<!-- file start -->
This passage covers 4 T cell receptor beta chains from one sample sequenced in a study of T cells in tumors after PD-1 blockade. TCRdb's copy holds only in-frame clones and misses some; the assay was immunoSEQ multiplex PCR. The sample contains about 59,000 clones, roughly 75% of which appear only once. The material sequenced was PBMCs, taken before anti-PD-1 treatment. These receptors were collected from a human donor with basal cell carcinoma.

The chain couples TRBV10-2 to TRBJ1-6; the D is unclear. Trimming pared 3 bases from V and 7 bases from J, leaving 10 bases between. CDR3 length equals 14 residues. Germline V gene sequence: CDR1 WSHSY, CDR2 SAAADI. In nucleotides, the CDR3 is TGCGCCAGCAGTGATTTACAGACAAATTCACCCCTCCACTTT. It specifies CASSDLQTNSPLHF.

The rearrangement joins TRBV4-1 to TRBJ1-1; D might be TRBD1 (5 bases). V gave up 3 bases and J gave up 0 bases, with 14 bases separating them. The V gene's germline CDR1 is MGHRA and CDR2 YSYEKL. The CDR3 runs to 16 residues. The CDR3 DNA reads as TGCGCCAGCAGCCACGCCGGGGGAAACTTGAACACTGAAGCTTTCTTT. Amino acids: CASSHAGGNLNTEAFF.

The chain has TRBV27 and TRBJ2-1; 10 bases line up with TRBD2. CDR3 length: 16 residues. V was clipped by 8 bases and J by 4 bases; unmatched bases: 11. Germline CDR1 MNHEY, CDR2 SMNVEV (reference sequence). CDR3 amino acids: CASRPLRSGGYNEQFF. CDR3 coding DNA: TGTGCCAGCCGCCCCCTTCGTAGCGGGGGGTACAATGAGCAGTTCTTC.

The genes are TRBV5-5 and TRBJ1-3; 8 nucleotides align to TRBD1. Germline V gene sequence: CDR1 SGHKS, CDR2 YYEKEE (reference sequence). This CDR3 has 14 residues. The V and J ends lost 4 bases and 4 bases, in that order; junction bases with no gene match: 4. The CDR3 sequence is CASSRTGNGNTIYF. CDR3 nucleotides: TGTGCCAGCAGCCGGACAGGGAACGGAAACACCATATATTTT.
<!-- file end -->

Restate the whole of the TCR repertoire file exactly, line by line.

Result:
This passage covers 4 T cell receptor beta chains from one sample sequenced in a study of T cells in tumors after PD-1 blockade. TCRdb's copy holds only in-frame clones and misses some; the assay was immunoSEQ multiplex PCR. The sample contains about 59,000 clones, roughly 75% of which appear only once. The material sequenced was PBMCs, taken before anti-PD-1 treatment. These receptors were collected from a human donor with basal cell carcinoma.

The chain couples TRBV10-2 to TRBJ1-6; the D is unclear. Trimming pared 3 bases from V and 7 bases from J, leaving 10 bases between. CDR3 length equals 14 residues. Germline V gene sequence: CDR1 WSHSY, CDR2 SAAADI. In nucleotides, the CDR3 is TGCGCCAGCAGTGATTTACAGACAAATTCACCCCTCCACTTT. It specifies CASSDLQTNSPLHF.

The rearrangement joins TRBV4-1 to TRBJ1-1; D might be TRBD1 (5 bases). V gave up 3 bases and J gave up 0 bases, with 14 bases separating them. The V gene's germline CDR1 is MGHRA and CDR2 YSYEKL. The CDR3 runs to 16 residues. The CDR3 DNA reads as TGCGCCAGCAGCCACGCCGGGGGAAACTTGAACACTGAAGCTTTCTTT. Amino acids: CASSHAGGNLNTEAFF.

The chain has TRBV27 and TRBJ2-1; 10 bases line up with TRBD2. CDR3 length: 16 residues. V was clipped by 8 bases and J by 4 bases; unmatched bases: 11. Germline CDR1 MNHEY, CDR2 SMNVEV (reference sequence). CDR3 amino acids: CASRPLRSGGYNEQFF. CDR3 coding DNA: TGTGCCAGCCGCCCCCTTCGTAGCGGGGGGTACAATGAGCAGTTCTTC.

The genes are TRBV5-5 and TRBJ1-3; 8 nucleotides align to TRBD1. Germline V gene sequence: CDR1 SGHKS, CDR2 YYEKEE (reference sequence). This CDR3 has 14 residues. The V and J ends lost 4 bases and 4 bases, in that order; junction bases with no gene match: 4. The CDR3 sequence is CASSRTGNGNTIYF. CDR3 nucleotides: TGTGCCAGCAGCCGGACAGGGAACGGAAACACCATATATTTT.